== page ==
Sunday, April 27, 2014

St. Mawes - A Device Fort

Henry VIII never did anything on a small scale.  Even his domestic problems had large consequences.

In our times, if a man and wife are fighting we expect there will be a few concerned phone calls; maybe the police will show up at the door.  But for Henry, his divorce from Catherine of Aragon and the subsequent feud with Rome prompted his Catholic neighbors to actively threaten invasion.

In response Henry built a series of "Device Forts" along England's southern coastline.  Although designated as such, these were not castles in the classical sense, they were masonry forts mounting artillery designed to sink approaching ships.  Most of them remained in service clear into the 20th Century having stood guard against the Spanish Armada, Napoleon, Kaiser Wilhelm and Hitler.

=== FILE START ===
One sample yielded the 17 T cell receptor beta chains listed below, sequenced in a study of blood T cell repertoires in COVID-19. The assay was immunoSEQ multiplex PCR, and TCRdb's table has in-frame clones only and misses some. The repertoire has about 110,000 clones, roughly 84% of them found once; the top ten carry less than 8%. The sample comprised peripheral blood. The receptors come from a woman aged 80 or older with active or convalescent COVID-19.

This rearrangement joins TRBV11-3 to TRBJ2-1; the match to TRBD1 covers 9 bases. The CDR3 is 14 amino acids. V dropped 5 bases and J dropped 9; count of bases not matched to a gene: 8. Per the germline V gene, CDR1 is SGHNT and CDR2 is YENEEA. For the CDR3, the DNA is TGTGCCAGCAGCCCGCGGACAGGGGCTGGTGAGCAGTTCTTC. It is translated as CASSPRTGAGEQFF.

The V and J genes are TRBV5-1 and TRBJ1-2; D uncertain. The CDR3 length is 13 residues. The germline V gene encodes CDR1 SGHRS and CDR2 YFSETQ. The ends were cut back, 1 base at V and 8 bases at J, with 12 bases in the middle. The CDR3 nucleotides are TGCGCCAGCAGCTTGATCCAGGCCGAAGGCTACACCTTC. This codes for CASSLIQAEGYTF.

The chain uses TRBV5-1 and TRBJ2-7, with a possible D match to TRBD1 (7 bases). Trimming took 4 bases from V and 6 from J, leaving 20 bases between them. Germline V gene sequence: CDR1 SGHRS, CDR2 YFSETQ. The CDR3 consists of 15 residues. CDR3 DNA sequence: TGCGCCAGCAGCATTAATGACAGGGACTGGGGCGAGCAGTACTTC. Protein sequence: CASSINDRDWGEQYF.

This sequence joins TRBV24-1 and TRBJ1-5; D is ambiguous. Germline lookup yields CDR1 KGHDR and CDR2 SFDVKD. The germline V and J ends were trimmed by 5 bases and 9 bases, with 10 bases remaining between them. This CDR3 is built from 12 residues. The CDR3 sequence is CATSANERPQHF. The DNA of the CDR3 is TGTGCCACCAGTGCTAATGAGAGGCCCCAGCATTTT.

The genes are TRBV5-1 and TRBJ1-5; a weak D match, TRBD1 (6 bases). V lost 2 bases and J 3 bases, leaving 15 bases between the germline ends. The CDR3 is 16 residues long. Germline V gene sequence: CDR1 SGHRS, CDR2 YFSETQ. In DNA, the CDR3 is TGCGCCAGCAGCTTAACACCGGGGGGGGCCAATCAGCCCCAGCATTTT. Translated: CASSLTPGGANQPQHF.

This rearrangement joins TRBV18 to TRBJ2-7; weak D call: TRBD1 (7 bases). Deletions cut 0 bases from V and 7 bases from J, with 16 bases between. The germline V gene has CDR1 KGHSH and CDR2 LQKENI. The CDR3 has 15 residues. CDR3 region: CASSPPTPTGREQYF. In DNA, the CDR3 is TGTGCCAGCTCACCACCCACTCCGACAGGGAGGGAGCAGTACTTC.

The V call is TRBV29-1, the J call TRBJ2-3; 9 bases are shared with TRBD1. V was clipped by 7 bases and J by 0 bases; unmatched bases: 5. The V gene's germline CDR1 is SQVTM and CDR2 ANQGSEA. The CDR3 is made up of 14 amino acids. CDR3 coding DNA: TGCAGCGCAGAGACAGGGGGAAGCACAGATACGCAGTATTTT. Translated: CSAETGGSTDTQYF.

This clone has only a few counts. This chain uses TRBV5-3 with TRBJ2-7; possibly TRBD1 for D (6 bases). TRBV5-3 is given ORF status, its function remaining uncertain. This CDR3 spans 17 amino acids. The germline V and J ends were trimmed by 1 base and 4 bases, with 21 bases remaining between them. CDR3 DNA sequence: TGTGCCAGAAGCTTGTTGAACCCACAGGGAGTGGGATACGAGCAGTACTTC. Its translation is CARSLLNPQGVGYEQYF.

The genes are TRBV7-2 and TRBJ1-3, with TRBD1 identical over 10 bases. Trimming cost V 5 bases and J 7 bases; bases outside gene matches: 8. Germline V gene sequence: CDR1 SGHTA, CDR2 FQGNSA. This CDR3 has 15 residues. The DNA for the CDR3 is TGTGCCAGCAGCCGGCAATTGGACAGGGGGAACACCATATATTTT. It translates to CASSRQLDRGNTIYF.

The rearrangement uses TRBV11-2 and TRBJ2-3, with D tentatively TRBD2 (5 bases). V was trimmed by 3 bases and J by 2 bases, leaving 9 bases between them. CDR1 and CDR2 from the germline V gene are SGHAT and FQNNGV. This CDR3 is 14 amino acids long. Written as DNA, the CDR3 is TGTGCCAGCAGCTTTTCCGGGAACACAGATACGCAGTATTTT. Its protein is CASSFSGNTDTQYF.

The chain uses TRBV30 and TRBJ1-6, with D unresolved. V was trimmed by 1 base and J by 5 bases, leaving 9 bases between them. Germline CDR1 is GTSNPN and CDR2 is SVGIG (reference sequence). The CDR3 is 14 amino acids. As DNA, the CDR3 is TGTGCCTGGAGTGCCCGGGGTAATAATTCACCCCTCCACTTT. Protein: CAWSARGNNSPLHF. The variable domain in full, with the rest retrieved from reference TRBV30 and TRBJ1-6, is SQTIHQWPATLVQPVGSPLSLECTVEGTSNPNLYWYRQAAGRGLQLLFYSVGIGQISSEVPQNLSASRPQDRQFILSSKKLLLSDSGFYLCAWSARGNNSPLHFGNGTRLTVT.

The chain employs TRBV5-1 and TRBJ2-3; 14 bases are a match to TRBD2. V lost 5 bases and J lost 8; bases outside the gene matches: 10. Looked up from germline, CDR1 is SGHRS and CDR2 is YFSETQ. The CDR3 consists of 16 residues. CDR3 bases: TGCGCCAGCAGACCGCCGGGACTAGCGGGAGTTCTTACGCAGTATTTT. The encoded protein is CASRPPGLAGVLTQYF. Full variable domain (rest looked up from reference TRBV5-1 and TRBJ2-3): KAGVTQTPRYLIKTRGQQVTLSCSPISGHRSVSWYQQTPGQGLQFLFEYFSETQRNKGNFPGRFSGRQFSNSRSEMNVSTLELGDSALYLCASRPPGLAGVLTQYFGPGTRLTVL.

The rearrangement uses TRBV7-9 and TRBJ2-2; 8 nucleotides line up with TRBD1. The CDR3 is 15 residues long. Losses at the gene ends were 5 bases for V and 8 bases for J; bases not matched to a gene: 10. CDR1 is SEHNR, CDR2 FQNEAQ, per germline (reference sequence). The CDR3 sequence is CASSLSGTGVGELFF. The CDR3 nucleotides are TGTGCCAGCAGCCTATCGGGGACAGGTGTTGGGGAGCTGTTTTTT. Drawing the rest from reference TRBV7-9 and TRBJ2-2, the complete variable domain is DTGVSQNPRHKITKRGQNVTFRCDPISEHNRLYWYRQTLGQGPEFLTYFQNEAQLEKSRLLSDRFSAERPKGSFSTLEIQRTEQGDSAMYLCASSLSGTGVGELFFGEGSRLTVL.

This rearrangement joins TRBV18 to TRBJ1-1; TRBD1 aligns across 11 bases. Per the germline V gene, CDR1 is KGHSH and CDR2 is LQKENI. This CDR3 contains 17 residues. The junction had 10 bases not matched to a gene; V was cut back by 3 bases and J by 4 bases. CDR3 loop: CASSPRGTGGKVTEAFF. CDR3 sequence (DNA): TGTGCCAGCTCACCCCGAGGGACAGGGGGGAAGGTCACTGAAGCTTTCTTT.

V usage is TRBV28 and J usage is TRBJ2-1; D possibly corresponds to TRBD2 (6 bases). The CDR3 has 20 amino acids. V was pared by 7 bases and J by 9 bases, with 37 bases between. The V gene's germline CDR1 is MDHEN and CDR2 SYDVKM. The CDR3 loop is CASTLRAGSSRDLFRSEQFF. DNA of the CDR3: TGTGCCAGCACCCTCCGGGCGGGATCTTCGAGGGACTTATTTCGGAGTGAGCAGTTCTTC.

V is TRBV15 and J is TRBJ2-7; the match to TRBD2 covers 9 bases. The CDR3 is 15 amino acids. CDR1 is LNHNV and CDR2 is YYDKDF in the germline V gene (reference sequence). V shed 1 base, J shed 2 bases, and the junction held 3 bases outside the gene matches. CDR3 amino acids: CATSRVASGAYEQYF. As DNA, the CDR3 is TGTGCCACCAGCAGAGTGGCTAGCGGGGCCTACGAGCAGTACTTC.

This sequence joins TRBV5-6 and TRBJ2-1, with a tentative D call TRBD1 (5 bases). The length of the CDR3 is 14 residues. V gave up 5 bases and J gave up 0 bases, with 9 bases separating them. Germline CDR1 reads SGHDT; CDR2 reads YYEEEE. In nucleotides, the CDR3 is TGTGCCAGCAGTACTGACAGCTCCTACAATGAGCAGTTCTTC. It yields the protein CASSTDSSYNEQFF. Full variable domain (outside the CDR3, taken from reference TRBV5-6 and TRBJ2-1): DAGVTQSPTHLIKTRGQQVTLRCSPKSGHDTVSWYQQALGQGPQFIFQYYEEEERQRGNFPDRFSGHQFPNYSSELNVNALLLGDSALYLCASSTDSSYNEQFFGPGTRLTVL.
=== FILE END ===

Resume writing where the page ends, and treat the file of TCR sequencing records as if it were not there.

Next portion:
On our walking tour one of our stops is at St. Mawes near Falmouth.  A stroll down the road is one of Henry's forts, built in the 1540s.  A few photos:

I searched high and low looking for graffiti.  I was hoping to somewhere see a subtle T.E.Lawrence.   It seems that he ran away from home in 1905 and served a few weeks as a 17 year old soldier in the Royal Garrison Artillery stationed at St. Mawes Castle.

Alas, arriving just after closing time I could not tour the interior.  And atypically for such sites English Heritage had the place effectively fortified against casual strollers looking to wander about outside the walls.  So if "Lawrence of Arabia" left his signature here somewhere I never came close to it.

For more on Device Forts wikipedia always comes in handy:  St. Mawes and others

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